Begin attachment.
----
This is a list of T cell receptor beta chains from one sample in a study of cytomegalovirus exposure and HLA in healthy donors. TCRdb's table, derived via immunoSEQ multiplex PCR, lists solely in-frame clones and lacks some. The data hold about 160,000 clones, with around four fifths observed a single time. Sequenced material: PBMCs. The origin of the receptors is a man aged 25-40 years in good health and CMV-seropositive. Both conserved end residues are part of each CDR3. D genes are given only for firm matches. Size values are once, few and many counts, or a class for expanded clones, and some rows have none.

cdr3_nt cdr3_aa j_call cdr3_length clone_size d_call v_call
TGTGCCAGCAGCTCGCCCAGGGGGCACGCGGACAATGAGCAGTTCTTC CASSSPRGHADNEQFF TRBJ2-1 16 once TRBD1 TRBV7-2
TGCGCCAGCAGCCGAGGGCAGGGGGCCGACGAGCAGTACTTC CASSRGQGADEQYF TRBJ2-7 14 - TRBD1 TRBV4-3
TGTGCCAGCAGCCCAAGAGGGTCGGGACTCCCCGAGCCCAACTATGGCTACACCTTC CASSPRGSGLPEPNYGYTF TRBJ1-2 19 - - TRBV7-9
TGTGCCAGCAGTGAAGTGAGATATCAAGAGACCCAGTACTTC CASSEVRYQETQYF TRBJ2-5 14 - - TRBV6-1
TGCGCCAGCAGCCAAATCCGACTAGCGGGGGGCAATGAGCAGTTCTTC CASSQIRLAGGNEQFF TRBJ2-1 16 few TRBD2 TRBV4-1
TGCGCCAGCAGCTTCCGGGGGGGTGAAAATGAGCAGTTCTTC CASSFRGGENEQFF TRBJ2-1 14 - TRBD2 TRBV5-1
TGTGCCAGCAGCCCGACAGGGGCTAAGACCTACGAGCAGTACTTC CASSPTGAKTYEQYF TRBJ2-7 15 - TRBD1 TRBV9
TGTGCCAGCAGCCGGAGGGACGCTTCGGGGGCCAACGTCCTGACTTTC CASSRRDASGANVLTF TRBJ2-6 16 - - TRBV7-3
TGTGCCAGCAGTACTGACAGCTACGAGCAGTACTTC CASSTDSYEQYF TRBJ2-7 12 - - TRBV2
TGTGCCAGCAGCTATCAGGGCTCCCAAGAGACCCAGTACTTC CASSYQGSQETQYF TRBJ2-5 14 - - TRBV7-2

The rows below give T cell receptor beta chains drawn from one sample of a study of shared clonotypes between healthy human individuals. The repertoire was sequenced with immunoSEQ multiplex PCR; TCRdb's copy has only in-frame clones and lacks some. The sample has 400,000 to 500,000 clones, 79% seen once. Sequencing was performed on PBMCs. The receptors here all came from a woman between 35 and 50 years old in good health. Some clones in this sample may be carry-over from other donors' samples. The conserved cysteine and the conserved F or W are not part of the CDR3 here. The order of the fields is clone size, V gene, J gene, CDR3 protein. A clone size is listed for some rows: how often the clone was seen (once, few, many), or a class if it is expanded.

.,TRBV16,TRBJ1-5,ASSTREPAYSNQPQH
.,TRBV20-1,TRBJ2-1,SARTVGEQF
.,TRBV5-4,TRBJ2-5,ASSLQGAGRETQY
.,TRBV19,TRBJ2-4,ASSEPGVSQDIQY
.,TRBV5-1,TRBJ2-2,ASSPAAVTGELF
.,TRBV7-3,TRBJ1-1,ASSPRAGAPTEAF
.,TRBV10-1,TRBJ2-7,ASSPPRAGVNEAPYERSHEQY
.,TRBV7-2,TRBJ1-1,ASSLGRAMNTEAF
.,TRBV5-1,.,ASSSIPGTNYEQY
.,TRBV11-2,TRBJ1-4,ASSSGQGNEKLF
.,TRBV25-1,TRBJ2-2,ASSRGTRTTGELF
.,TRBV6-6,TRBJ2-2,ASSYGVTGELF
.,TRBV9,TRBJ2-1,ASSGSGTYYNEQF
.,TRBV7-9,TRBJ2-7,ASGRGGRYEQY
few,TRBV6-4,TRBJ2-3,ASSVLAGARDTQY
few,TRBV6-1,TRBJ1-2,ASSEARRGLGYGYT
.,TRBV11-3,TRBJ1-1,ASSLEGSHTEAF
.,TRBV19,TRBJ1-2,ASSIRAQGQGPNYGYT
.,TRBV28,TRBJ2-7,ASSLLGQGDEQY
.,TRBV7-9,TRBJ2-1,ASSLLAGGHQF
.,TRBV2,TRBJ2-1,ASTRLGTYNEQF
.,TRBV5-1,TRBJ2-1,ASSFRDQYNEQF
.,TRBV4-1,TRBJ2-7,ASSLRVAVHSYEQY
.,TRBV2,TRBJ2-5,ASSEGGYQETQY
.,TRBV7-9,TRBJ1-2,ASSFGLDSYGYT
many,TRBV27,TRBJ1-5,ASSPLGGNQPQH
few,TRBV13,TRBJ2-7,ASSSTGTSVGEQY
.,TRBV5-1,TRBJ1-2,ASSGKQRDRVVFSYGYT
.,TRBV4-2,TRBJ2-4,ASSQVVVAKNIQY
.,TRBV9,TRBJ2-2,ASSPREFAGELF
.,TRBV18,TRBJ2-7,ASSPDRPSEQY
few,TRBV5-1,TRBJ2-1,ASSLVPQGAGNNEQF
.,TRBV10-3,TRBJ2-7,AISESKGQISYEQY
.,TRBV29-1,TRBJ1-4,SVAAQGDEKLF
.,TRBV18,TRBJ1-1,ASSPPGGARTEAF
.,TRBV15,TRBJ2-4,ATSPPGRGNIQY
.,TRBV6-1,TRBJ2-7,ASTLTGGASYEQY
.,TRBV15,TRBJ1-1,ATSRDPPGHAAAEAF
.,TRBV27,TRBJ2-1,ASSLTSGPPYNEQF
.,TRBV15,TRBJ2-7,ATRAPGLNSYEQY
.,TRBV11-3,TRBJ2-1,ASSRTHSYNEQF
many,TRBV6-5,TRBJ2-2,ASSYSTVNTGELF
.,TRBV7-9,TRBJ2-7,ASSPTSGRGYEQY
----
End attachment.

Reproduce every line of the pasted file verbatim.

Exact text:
This is a list of T cell receptor beta chains from one sample in a study of cytomegalovirus exposure and HLA in healthy donors. TCRdb's table, derived via immunoSEQ multiplex PCR, lists solely in-frame clones and lacks some. The data hold about 160,000 clones, with around four fifths observed a single time. Sequenced material: PBMCs. The origin of the receptors is a man aged 25-40 years in good health and CMV-seropositive. Both conserved end residues are part of each CDR3. D genes are given only for firm matches. Size values are once, few and many counts, or a class for expanded clones, and some rows have none.

cdr3_nt cdr3_aa j_call cdr3_length clone_size d_call v_call
TGTGCCAGCAGCTCGCCCAGGGGGCACGCGGACAATGAGCAGTTCTTC CASSSPRGHADNEQFF TRBJ2-1 16 once TRBD1 TRBV7-2
TGCGCCAGCAGCCGAGGGCAGGGGGCCGACGAGCAGTACTTC CASSRGQGADEQYF TRBJ2-7 14 - TRBD1 TRBV4-3
TGTGCCAGCAGCCCAAGAGGGTCGGGACTCCCCGAGCCCAACTATGGCTACACCTTC CASSPRGSGLPEPNYGYTF TRBJ1-2 19 - - TRBV7-9
TGTGCCAGCAGTGAAGTGAGATATCAAGAGACCCAGTACTTC CASSEVRYQETQYF TRBJ2-5 14 - - TRBV6-1
TGCGCCAGCAGCCAAATCCGACTAGCGGGGGGCAATGAGCAGTTCTTC CASSQIRLAGGNEQFF TRBJ2-1 16 few TRBD2 TRBV4-1
TGCGCCAGCAGCTTCCGGGGGGGTGAAAATGAGCAGTTCTTC CASSFRGGENEQFF TRBJ2-1 14 - TRBD2 TRBV5-1
TGTGCCAGCAGCCCGACAGGGGCTAAGACCTACGAGCAGTACTTC CASSPTGAKTYEQYF TRBJ2-7 15 - TRBD1 TRBV9
TGTGCCAGCAGCCGGAGGGACGCTTCGGGGGCCAACGTCCTGACTTTC CASSRRDASGANVLTF TRBJ2-6 16 - - TRBV7-3
TGTGCCAGCAGTACTGACAGCTACGAGCAGTACTTC CASSTDSYEQYF TRBJ2-7 12 - - TRBV2
TGTGCCAGCAGCTATCAGGGCTCCCAAGAGACCCAGTACTTC CASSYQGSQETQYF TRBJ2-5 14 - - TRBV7-2

The rows below give T cell receptor beta chains drawn from one sample of a study of shared clonotypes between healthy human individuals. The repertoire was sequenced with immunoSEQ multiplex PCR; TCRdb's copy has only in-frame clones and lacks some. The sample has 400,000 to 500,000 clones, 79% seen once. Sequencing was performed on PBMCs. The receptors here all came from a woman between 35 and 50 years old in good health. Some clones in this sample may be carry-over from other donors' samples. The conserved cysteine and the conserved F or W are not part of the CDR3 here. The order of the fields is clone size, V gene, J gene, CDR3 protein. A clone size is listed for some rows: how often the clone was seen (once, few, many), or a class if it is expanded.

.,TRBV16,TRBJ1-5,ASSTREPAYSNQPQH
.,TRBV20-1,TRBJ2-1,SARTVGEQF
.,TRBV5-4,TRBJ2-5,ASSLQGAGRETQY
.,TRBV19,TRBJ2-4,ASSEPGVSQDIQY
.,TRBV5-1,TRBJ2-2,ASSPAAVTGELF
.,TRBV7-3,TRBJ1-1,ASSPRAGAPTEAF
.,TRBV10-1,TRBJ2-7,ASSPPRAGVNEAPYERSHEQY
.,TRBV7-2,TRBJ1-1,ASSLGRAMNTEAF
.,TRBV5-1,.,ASSSIPGTNYEQY
.,TRBV11-2,TRBJ1-4,ASSSGQGNEKLF
.,TRBV25-1,TRBJ2-2,ASSRGTRTTGELF
.,TRBV6-6,TRBJ2-2,ASSYGVTGELF
.,TRBV9,TRBJ2-1,ASSGSGTYYNEQF
.,TRBV7-9,TRBJ2-7,ASGRGGRYEQY
few,TRBV6-4,TRBJ2-3,ASSVLAGARDTQY
few,TRBV6-1,TRBJ1-2,ASSEARRGLGYGYT
.,TRBV11-3,TRBJ1-1,ASSLEGSHTEAF
.,TRBV19,TRBJ1-2,ASSIRAQGQGPNYGYT
.,TRBV28,TRBJ2-7,ASSLLGQGDEQY
.,TRBV7-9,TRBJ2-1,ASSLLAGGHQF
.,TRBV2,TRBJ2-1,ASTRLGTYNEQF
.,TRBV5-1,TRBJ2-1,ASSFRDQYNEQF
.,TRBV4-1,TRBJ2-7,ASSLRVAVHSYEQY
.,TRBV2,TRBJ2-5,ASSEGGYQETQY
.,TRBV7-9,TRBJ1-2,ASSFGLDSYGYT
many,TRBV27,TRBJ1-5,ASSPLGGNQPQH
few,TRBV13,TRBJ2-7,ASSSTGTSVGEQY
.,TRBV5-1,TRBJ1-2,ASSGKQRDRVVFSYGYT
.,TRBV4-2,TRBJ2-4,ASSQVVVAKNIQY
.,TRBV9,TRBJ2-2,ASSPREFAGELF
.,TRBV18,TRBJ2-7,ASSPDRPSEQY
few,TRBV5-1,TRBJ2-1,ASSLVPQGAGNNEQF
.,TRBV10-3,TRBJ2-7,AISESKGQISYEQY
.,TRBV29-1,TRBJ1-4,SVAAQGDEKLF
.,TRBV18,TRBJ1-1,ASSPPGGARTEAF
.,TRBV15,TRBJ2-4,ATSPPGRGNIQY
.,TRBV6-1,TRBJ2-7,ASTLTGGASYEQY
.,TRBV15,TRBJ1-1,ATSRDPPGHAAAEAF
.,TRBV27,TRBJ2-1,ASSLTSGPPYNEQF
.,TRBV15,TRBJ2-7,ATRAPGLNSYEQY
.,TRBV11-3,TRBJ2-1,ASSRTHSYNEQF
many,TRBV6-5,TRBJ2-2,ASSYSTVNTGELF
.,TRBV7-9,TRBJ2-7,ASSPTSGRGYEQY